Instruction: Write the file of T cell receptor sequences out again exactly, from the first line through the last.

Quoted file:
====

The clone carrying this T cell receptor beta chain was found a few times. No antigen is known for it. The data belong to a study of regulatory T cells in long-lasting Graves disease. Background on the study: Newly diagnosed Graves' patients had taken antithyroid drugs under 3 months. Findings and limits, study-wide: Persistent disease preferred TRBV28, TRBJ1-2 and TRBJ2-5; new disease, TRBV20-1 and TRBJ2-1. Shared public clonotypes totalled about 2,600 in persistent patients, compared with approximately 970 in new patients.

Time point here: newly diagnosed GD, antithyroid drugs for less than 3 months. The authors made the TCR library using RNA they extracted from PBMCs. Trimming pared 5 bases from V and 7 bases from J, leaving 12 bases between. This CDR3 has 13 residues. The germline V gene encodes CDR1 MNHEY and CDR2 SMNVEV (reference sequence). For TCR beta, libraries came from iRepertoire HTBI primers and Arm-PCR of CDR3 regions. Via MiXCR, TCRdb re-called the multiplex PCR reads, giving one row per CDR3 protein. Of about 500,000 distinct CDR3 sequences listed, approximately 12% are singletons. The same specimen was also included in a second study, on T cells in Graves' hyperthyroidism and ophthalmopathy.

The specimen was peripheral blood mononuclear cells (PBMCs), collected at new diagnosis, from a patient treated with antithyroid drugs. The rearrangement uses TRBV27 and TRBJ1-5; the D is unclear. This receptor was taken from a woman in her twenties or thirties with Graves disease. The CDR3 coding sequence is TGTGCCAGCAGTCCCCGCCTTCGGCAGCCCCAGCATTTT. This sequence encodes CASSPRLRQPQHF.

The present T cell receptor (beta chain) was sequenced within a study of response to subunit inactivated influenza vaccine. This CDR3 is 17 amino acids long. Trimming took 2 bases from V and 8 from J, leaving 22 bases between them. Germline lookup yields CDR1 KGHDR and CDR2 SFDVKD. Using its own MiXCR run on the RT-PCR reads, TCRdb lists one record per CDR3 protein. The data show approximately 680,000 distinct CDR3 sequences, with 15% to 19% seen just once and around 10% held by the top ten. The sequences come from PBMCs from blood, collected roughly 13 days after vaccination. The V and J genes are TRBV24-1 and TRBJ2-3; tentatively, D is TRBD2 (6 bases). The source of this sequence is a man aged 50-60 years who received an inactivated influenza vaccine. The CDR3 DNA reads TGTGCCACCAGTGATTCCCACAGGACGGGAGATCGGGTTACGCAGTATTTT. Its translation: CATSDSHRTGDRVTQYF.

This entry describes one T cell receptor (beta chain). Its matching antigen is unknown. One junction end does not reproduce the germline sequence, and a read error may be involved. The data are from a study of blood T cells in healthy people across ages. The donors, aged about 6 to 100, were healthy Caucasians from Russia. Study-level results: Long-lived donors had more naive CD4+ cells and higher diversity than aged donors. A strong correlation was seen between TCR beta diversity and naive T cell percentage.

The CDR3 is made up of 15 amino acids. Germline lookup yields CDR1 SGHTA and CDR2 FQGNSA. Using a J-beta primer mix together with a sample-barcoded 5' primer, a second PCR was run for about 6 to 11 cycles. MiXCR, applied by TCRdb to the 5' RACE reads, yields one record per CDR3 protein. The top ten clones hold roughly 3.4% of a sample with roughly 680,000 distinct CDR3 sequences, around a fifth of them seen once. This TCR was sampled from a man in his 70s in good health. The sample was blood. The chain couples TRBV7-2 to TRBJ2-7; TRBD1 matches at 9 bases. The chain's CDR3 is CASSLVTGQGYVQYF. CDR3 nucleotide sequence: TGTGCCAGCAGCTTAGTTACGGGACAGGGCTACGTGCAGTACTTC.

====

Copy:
The clone carrying this T cell receptor beta chain was found a few times. No antigen is known for it. The data belong to a study of regulatory T cells in long-lasting Graves disease. Background on the study: Newly diagnosed Graves' patients had taken antithyroid drugs under 3 months. Findings and limits, study-wide: Persistent disease preferred TRBV28, TRBJ1-2 and TRBJ2-5; new disease, TRBV20-1 and TRBJ2-1. Shared public clonotypes totalled about 2,600 in persistent patients, compared with approximately 970 in new patients.

Time point here: newly diagnosed GD, antithyroid drugs for less than 3 months. The authors made the TCR library using RNA they extracted from PBMCs. Trimming pared 5 bases from V and 7 bases from J, leaving 12 bases between. This CDR3 has 13 residues. The germline V gene encodes CDR1 MNHEY and CDR2 SMNVEV (reference sequence). For TCR beta, libraries came from iRepertoire HTBI primers and Arm-PCR of CDR3 regions. Via MiXCR, TCRdb re-called the multiplex PCR reads, giving one row per CDR3 protein. Of about 500,000 distinct CDR3 sequences listed, approximately 12% are singletons. The same specimen was also included in a second study, on T cells in Graves' hyperthyroidism and ophthalmopathy.

The specimen was peripheral blood mononuclear cells (PBMCs), collected at new diagnosis, from a patient treated with antithyroid drugs. The rearrangement uses TRBV27 and TRBJ1-5; the D is unclear. This receptor was taken from a woman in her twenties or thirties with Graves disease. The CDR3 coding sequence is TGTGCCAGCAGTCCCCGCCTTCGGCAGCCCCAGCATTTT. This sequence encodes CASSPRLRQPQHF.

The present T cell receptor (beta chain) was sequenced within a study of response to subunit inactivated influenza vaccine. This CDR3 is 17 amino acids long. Trimming took 2 bases from V and 8 from J, leaving 22 bases between them. Germline lookup yields CDR1 KGHDR and CDR2 SFDVKD. Using its own MiXCR run on the RT-PCR reads, TCRdb lists one record per CDR3 protein. The data show approximately 680,000 distinct CDR3 sequences, with 15% to 19% seen just once and around 10% held by the top ten. The sequences come from PBMCs from blood, collected roughly 13 days after vaccination. The V and J genes are TRBV24-1 and TRBJ2-3; tentatively, D is TRBD2 (6 bases). The source of this sequence is a man aged 50-60 years who received an inactivated influenza vaccine. The CDR3 DNA reads TGTGCCACCAGTGATTCCCACAGGACGGGAGATCGGGTTACGCAGTATTTT. Its translation: CATSDSHRTGDRVTQYF.

This entry describes one T cell receptor (beta chain). Its matching antigen is unknown. One junction end does not reproduce the germline sequence, and a read error may be involved. The data are from a study of blood T cells in healthy people across ages. The donors, aged about 6 to 100, were healthy Caucasians from Russia. Study-level results: Long-lived donors had more naive CD4+ cells and higher diversity than aged donors. A strong correlation was seen between TCR beta diversity and naive T cell percentage.

The CDR3 is made up of 15 amino acids. Germline lookup yields CDR1 SGHTA and CDR2 FQGNSA. Using a J-beta primer mix together with a sample-barcoded 5' primer, a second PCR was run for about 6 to 11 cycles. MiXCR, applied by TCRdb to the 5' RACE reads, yields one record per CDR3 protein. The top ten clones hold roughly 3.4% of a sample with roughly 680,000 distinct CDR3 sequences, around a fifth of them seen once. This TCR was sampled from a man in his 70s in good health. The sample was blood. The chain couples TRBV7-2 to TRBJ2-7; TRBD1 matches at 9 bases. The chain's CDR3 is CASSLVTGQGYVQYF. CDR3 nucleotide sequence: TGTGCCAGCAGCTTAGTTACGGGACAGGGCTACGTGCAGTACTTC.